A Cause For Real Concern

Several things in the house have become broken and Haley had been pushed and locked inside the hope chest in the basement, but her family doesn't seem any the wiser for the events taking place.

Haley begins to have serious concerns that something is about to happen to her mother and begins to have nightmares about it.

Sharing her knowledge with her family about the missing girls, there still seems to be no real concern raised for the fruit of her research and everyone begins to think that she is cracking under the pressure of the move.

Not sleeping well, as the ghosts of the Grabbed Girls of Gladwell continue to appear and loom over Haley trying to find a way to make themselves known, Haley's concerns begin to shift to Shannon.

She will be leaving for college soon, but will it be soon enough to get her out of the house? And where does that leave Haley? Alone in the house where their parents don't believe about the paranormal activities happening around them?


He is always watching, the ghost girls warn and Haley has a vision of the girls gathered around in her room smoking cigarettes. She seems the girl who's ring is wearing, the girl that went missing from next door. Through the vision, Haley is lead to the basement where she is directed to a lose board that can be pried away with a hammer revealing a doorway long closed off. Who would close up a door unless it was the path used to murder the girls?

New Findings Before They Fade Away Forever

Reporting her findings to the boys next door, Haley tries to explain the closed off doorway and the Ouija board spelling out the name of a neighbor. Why wouldn't anyone believe what she was saying?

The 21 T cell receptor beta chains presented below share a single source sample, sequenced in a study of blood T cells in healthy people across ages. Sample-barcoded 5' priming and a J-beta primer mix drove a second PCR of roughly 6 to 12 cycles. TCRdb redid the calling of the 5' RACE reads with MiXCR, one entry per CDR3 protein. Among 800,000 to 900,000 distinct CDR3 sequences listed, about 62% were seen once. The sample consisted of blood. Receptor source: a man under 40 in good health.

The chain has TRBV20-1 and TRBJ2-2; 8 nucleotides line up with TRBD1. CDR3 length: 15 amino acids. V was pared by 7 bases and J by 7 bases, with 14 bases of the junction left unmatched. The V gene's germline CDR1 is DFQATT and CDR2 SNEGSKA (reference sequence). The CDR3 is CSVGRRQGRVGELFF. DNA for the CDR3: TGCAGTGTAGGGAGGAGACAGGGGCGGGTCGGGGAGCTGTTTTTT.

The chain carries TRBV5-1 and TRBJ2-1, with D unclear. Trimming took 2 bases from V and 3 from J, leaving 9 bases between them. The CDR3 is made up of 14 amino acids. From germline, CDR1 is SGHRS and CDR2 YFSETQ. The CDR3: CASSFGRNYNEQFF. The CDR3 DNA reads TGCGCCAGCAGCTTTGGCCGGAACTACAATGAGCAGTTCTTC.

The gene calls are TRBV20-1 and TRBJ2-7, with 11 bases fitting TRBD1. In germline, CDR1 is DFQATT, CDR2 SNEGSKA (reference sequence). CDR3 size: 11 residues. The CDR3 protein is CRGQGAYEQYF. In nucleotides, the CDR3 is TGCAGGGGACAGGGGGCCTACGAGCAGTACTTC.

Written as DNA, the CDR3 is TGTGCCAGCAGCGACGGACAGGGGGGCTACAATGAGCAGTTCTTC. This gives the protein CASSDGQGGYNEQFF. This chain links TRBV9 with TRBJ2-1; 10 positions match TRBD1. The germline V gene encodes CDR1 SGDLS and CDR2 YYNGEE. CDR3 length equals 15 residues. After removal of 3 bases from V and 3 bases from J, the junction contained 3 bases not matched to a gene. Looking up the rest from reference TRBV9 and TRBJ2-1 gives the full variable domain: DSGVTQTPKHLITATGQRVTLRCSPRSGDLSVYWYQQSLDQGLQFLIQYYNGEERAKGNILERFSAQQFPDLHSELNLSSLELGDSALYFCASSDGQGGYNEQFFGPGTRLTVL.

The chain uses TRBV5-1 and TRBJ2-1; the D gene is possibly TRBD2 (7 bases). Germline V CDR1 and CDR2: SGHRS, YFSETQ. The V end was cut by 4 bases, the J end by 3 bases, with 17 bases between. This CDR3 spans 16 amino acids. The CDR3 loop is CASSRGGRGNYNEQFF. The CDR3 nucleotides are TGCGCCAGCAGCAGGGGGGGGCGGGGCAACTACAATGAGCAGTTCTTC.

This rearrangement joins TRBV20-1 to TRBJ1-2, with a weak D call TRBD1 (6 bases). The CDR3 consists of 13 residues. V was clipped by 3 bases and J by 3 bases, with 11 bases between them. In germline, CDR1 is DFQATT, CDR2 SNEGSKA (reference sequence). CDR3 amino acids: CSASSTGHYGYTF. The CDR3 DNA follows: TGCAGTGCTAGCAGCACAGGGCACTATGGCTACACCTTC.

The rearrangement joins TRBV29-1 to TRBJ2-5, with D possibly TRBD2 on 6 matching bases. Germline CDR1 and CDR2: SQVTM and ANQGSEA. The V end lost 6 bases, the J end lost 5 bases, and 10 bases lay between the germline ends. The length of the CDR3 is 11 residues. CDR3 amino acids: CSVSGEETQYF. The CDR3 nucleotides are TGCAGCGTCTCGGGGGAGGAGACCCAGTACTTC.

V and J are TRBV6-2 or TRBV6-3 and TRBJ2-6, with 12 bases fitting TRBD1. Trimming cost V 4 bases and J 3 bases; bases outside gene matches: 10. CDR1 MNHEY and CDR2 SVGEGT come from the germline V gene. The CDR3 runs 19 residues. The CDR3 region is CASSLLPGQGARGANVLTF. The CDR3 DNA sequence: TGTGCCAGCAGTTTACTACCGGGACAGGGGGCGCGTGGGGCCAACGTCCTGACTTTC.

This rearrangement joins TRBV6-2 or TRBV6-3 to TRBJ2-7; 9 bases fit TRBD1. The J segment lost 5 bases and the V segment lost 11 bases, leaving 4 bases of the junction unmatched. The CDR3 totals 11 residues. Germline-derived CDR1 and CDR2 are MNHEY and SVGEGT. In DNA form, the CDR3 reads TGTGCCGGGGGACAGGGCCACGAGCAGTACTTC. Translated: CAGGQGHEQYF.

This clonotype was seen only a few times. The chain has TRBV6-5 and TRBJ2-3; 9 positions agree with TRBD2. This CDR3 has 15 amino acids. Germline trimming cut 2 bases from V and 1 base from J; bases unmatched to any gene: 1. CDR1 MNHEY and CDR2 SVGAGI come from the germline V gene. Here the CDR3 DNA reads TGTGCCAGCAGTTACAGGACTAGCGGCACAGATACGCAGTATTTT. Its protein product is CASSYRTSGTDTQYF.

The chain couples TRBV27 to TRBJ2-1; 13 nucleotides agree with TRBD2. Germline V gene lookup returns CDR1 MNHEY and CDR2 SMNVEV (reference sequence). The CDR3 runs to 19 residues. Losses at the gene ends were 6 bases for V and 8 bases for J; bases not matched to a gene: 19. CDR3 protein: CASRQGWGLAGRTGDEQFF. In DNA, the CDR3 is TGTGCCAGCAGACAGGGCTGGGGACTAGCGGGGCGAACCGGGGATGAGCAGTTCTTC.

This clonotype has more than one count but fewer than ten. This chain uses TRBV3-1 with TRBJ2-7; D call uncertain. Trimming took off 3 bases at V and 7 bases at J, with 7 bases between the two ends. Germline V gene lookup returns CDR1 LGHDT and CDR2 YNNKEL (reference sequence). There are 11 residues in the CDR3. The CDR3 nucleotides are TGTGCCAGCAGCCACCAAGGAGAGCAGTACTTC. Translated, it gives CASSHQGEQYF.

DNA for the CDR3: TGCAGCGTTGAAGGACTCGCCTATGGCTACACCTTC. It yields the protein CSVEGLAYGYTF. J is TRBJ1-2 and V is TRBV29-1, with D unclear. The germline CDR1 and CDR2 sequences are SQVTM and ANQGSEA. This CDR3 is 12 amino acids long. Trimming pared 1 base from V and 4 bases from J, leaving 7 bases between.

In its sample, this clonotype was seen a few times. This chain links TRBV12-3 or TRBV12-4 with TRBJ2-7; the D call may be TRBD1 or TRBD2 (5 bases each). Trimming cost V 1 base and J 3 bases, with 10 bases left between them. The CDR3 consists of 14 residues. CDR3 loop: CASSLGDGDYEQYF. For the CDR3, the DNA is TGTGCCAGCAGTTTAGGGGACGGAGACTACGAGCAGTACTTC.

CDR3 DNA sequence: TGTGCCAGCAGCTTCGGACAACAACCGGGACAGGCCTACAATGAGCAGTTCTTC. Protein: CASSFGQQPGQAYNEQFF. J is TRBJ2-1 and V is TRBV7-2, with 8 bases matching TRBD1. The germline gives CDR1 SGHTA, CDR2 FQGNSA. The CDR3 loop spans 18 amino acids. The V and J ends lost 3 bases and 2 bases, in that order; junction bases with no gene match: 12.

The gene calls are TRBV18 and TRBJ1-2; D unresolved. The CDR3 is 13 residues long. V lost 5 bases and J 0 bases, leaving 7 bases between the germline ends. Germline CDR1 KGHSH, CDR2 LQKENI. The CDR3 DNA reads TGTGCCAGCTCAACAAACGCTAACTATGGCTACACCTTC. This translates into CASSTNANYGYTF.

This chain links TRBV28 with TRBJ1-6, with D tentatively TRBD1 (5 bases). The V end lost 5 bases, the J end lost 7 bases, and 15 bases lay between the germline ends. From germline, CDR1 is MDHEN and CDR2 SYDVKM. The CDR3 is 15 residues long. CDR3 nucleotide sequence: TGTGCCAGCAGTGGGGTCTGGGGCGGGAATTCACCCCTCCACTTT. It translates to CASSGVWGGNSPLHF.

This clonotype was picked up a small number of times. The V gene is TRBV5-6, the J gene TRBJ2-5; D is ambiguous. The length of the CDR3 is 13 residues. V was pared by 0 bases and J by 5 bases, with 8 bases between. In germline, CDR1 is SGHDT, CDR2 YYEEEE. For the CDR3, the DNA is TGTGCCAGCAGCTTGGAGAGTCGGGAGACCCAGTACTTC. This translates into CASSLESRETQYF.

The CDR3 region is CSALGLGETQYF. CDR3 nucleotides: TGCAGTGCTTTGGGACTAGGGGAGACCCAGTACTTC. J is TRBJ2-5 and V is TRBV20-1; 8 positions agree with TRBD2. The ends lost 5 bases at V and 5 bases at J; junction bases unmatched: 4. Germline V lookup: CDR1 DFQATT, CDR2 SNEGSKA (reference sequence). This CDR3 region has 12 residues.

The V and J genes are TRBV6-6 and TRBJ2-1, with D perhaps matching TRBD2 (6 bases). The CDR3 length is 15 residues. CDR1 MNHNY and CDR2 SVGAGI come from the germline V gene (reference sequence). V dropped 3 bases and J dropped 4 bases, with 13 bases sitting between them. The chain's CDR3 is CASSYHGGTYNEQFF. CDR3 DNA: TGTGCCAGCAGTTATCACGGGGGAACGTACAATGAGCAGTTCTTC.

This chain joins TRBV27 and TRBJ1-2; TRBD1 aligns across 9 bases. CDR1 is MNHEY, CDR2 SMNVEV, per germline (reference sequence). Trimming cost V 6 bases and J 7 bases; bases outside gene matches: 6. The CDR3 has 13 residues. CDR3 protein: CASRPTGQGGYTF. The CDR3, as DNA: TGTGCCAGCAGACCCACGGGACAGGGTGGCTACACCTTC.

When she is questioned about her phone, she realizes that she doesn't know the last time she has even answered a text message.

Thinking back to something the boy had said about the girls in the house, that over time they are becoming more transparent as time passes with their murders not being solved, that they are fading.

"You know that you are fading now Haley," the young boy says to her. "You know why."

She thinks about it.

She doesn't remember anything about how she had come over to the house. Suddenly she was just there like she had appeared out of the darkness.

He couldn't be suggesting that she had died again. Could he?

No, no this wasn't happening.

She had to be alive.

She just had to still be alive, right?


Saving Shannon

It had been well over a year since Haley and her mother had died. She hadn't been able to see it.

The distance that grew between her parents, between her and Shannon. It wasn't until the neighbor had reminded her that she needed to look closely and then she saw it. The dusty film on her things.

Everything that she had left behind.

Haley had lived in her house for two weeks before her life was taken from her for the second time. But the girls had shown her who was to blame and now the target was set on Shannon as the prize.

Haley had to do whatever she could to save her sister before she was ready to move on.

She had seen the murderers face. She knew his name and now it was time to make him pay for the deaths of the girls and her own life.

The Fade defiantly took a twist that I wasn't suspecting letting Haley become one of the victims. While this book is more young adult, it didn't stop the experience of reading it as it packed a lot of punch in a teen ghost story.

Where the characters could have been fleshed out a little more than stereotypical teens with identities built around their school activities or who they were dating it felt like high school in the ways that the characters were built.

The Fade might be a small novel but it gets its story across in under three hundred words effectively.